But this could be the future if the Tories get back in. They have already re-organised the NHS, despite promising not to. Remember those Cameron airbrushed election ads “We’d cut the deficit, not the NHS”. Except waiting times are up, and doctors and nurses are leaving the NHS, and many surgeries are now things like “Virgin Healthcare”.
Make no mistake, the Tories are privatising the NHS, and it is on its knees, with all these hospitals nationwide declaring major incidents, and ambulance queues, and tents set up in car parks to treat people. It’s a service, first and foremost. It is a body of people, 1.4m of them, dedicated to treating people. It’s an army. We used to have similar services, all since rubbished and/or privatised, such as Royal Mail, British Rail, gas and electricity. And buses. And what happens when they are privatised? Some privateer profits, and making money is the be all and end all. Bus company chairmen making £2m a year while cutting “uneconomical” services, leaving grannies stranded in villages. It is “the goal”, just like in the book by Eliyahu Goldratt. Service delivery should be “the goal”. That’s why we need to keep our NHS public.
And UKIP want to replace the NHS with a private health insurance. Sure they’ll deny it. Nigel Farage was caught on YouTube saying something very different in private to what UKIP might say in public. So if you’re ill and can’t afford insurance – you’re screwed.
One of the most disturbing aspects of the Coalition Government’s re-organisation / back-door privatisation of the NHS is the proposal to hand over people’s medical data to a private consortium, care.data, who in turn will allow our data to be sold to other private companies. Doctor-patient confidentiality has been absolutely sacrosanct. You can tell your doctor anything you don’t want your family to find out about.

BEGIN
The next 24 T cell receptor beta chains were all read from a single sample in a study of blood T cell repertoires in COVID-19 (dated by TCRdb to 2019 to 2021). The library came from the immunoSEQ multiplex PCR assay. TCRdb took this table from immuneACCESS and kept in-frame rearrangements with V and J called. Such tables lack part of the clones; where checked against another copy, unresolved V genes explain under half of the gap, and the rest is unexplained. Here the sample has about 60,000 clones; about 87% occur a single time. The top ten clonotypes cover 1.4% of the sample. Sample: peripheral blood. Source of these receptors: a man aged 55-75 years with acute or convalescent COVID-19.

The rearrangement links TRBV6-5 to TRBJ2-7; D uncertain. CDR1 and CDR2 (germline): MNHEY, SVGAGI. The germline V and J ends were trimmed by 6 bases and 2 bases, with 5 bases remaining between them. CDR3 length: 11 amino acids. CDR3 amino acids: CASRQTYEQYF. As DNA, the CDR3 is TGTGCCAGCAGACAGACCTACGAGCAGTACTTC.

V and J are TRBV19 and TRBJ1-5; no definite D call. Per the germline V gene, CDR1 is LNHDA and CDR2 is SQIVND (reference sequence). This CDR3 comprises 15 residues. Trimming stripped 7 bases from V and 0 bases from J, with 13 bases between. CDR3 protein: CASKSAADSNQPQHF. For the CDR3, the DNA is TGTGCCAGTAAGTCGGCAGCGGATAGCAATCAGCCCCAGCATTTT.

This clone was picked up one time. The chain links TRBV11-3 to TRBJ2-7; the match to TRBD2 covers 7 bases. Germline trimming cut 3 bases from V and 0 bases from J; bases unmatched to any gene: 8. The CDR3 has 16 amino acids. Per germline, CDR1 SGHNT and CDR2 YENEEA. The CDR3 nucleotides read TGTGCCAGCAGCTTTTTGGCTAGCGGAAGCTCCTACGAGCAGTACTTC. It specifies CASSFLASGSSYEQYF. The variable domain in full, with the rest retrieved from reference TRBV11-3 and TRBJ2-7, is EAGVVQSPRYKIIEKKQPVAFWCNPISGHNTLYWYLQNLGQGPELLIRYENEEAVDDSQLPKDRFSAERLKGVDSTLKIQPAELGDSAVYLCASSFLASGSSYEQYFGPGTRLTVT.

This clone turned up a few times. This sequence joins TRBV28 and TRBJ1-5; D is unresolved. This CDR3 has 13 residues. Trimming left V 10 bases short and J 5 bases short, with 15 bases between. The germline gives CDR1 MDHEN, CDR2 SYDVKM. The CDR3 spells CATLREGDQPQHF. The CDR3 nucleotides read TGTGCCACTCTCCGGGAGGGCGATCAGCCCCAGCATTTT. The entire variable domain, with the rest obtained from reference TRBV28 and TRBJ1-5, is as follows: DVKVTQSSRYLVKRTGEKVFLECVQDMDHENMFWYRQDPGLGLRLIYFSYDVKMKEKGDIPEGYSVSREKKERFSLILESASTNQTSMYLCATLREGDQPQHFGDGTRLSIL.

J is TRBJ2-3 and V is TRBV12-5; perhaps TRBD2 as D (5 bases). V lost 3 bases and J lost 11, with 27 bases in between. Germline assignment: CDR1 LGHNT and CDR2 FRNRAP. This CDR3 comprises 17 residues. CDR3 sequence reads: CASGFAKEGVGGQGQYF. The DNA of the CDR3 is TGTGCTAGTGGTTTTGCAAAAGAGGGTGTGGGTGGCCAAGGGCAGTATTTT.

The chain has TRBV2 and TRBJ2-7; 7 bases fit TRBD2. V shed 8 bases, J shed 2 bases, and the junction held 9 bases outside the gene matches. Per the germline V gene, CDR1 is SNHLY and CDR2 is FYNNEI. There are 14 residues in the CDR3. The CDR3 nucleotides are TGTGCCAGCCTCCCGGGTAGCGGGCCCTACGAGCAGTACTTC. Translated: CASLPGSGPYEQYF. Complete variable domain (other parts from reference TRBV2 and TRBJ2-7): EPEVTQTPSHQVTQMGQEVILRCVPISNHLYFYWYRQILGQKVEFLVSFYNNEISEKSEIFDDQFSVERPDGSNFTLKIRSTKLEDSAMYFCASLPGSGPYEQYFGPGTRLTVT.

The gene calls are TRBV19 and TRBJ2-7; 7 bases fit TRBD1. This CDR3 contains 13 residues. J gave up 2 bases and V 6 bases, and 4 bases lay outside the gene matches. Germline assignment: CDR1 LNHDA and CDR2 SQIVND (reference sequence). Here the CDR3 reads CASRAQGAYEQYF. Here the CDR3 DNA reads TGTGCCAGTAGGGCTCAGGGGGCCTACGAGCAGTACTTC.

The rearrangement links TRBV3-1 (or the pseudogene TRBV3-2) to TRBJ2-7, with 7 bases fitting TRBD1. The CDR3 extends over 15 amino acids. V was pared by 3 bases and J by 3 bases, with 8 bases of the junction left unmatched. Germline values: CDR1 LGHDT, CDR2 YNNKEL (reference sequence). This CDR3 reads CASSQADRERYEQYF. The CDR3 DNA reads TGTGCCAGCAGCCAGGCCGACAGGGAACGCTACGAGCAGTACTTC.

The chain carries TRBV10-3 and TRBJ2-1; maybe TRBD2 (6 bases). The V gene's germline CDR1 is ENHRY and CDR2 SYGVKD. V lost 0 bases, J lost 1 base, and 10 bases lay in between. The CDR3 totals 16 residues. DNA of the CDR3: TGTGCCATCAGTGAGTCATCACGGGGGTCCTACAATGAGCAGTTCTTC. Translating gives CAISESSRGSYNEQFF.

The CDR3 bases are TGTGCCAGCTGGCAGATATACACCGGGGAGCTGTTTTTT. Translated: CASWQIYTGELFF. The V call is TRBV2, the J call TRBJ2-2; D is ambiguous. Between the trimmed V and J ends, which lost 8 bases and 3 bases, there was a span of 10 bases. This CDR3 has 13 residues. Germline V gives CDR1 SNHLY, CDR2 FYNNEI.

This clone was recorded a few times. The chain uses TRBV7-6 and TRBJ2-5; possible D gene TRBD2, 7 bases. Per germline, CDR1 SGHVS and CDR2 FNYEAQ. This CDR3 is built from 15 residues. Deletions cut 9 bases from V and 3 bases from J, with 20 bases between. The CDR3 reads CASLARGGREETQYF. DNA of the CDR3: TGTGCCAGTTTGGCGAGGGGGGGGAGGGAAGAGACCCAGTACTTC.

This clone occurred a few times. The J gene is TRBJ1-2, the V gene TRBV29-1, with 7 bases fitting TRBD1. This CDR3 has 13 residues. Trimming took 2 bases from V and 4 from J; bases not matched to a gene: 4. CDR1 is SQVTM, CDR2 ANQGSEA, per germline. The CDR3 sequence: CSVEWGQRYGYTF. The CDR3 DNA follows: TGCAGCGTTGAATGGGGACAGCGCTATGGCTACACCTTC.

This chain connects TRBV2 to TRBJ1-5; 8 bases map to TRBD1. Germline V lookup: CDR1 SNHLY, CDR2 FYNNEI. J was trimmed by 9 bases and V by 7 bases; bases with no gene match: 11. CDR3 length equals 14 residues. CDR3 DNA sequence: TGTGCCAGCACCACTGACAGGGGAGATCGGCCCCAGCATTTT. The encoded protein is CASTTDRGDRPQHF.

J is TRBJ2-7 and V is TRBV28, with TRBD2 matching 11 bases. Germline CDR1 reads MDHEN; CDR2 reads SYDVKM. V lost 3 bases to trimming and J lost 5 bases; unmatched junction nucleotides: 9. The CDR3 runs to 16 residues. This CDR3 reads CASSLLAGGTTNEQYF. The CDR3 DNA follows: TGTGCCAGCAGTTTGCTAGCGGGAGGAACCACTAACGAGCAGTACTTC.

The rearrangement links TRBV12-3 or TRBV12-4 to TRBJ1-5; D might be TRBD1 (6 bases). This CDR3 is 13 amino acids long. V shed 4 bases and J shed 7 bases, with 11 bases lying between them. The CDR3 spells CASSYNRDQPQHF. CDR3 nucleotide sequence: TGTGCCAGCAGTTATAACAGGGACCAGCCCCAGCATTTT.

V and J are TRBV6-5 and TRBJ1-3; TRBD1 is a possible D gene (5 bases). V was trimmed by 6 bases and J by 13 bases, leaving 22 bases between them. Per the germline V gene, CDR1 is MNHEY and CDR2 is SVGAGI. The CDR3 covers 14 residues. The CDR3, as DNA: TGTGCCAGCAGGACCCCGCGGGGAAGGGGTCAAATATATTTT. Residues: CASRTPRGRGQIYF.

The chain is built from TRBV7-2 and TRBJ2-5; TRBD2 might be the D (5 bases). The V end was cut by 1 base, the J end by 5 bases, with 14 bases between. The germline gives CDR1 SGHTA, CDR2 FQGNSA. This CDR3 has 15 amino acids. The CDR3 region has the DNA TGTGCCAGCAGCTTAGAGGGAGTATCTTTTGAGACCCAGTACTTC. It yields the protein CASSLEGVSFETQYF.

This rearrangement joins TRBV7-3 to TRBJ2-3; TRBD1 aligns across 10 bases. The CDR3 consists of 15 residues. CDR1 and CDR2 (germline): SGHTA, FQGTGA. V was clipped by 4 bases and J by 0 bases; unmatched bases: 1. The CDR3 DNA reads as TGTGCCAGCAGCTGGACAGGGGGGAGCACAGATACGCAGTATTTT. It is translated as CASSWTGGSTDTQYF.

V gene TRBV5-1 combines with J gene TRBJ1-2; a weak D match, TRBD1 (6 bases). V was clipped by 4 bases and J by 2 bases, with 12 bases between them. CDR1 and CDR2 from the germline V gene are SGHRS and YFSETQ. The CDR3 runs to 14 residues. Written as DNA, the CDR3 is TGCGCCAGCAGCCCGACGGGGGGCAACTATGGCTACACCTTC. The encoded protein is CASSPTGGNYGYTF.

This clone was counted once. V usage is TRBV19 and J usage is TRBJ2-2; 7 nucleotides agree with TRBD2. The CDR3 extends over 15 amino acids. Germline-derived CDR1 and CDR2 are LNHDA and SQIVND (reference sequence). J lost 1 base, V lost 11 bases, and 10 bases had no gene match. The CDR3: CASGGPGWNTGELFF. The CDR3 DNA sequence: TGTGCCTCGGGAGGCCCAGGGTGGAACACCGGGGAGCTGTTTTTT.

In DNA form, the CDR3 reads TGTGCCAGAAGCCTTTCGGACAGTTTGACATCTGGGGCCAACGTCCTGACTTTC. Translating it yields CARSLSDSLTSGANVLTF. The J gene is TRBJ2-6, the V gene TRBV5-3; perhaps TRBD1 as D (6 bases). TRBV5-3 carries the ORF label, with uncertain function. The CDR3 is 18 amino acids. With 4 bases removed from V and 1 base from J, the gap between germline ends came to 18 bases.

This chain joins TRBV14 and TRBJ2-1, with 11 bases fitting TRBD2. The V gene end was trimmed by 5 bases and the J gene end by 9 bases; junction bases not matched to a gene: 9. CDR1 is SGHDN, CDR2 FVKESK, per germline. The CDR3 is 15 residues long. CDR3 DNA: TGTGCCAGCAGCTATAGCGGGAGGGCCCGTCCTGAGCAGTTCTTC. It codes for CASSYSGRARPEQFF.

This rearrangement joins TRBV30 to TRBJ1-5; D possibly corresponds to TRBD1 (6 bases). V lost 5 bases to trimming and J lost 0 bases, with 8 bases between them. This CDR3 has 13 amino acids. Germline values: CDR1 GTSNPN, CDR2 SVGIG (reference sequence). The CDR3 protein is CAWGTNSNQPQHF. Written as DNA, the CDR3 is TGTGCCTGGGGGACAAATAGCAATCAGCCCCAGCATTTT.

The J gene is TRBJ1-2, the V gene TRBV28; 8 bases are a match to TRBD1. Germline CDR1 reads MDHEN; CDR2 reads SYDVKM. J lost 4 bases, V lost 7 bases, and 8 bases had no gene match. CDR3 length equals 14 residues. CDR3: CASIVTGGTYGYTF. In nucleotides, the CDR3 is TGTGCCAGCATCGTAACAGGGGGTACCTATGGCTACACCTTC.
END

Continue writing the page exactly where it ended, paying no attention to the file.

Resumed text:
Medical data is an order of magnitude more sensitive than the data other organisations hold and which routinely leads to public complaints of abuse of the Data Protection Act.
So why should the Tories (and their lickspittle Lib Dem accomplices) assume that we the people have implicitly consented to the selling on of our most sensitive data of all: our medical records?
Indeed, why did the Tories (and their lickspittle Lib Dem accomplices) want to reorganise and backdoor privatise the NHS in the first place? It’s all about money. Money no doubt they will take along with their seats on boards of pharmaceutical firms and private providers.
And who will pick up the tab? People like us. I used to think “I don’t get sick”. Not any more. I used to think hospitals were for old people and sick people. But if it can happen to me it can happen to anyone. And I’ve probably paid hundreds of thousands of pounds in taxes for the benefit of people I’ve never met, but I don’t begrudge them for it because that’s what we do in a civilised society. I’d much rather do this than pay a premium for an “I’m all right Jack” policy that makes some fat cat money but fails to deliver. In 5 years’ time, if the Tories get back in, who knows what it will be like: the queues, the charges.
I read Harry Smith’s “Harry’s last Stand” before Xmas, and I had the privilege to see him speak at the Labour Party Conference. He is spot on. The Tories are taking us back to the 1930’s. And what a truly dreadful prospect that is. Don’t let his past become our future, and help keep David Cameron’s mits off our NHS!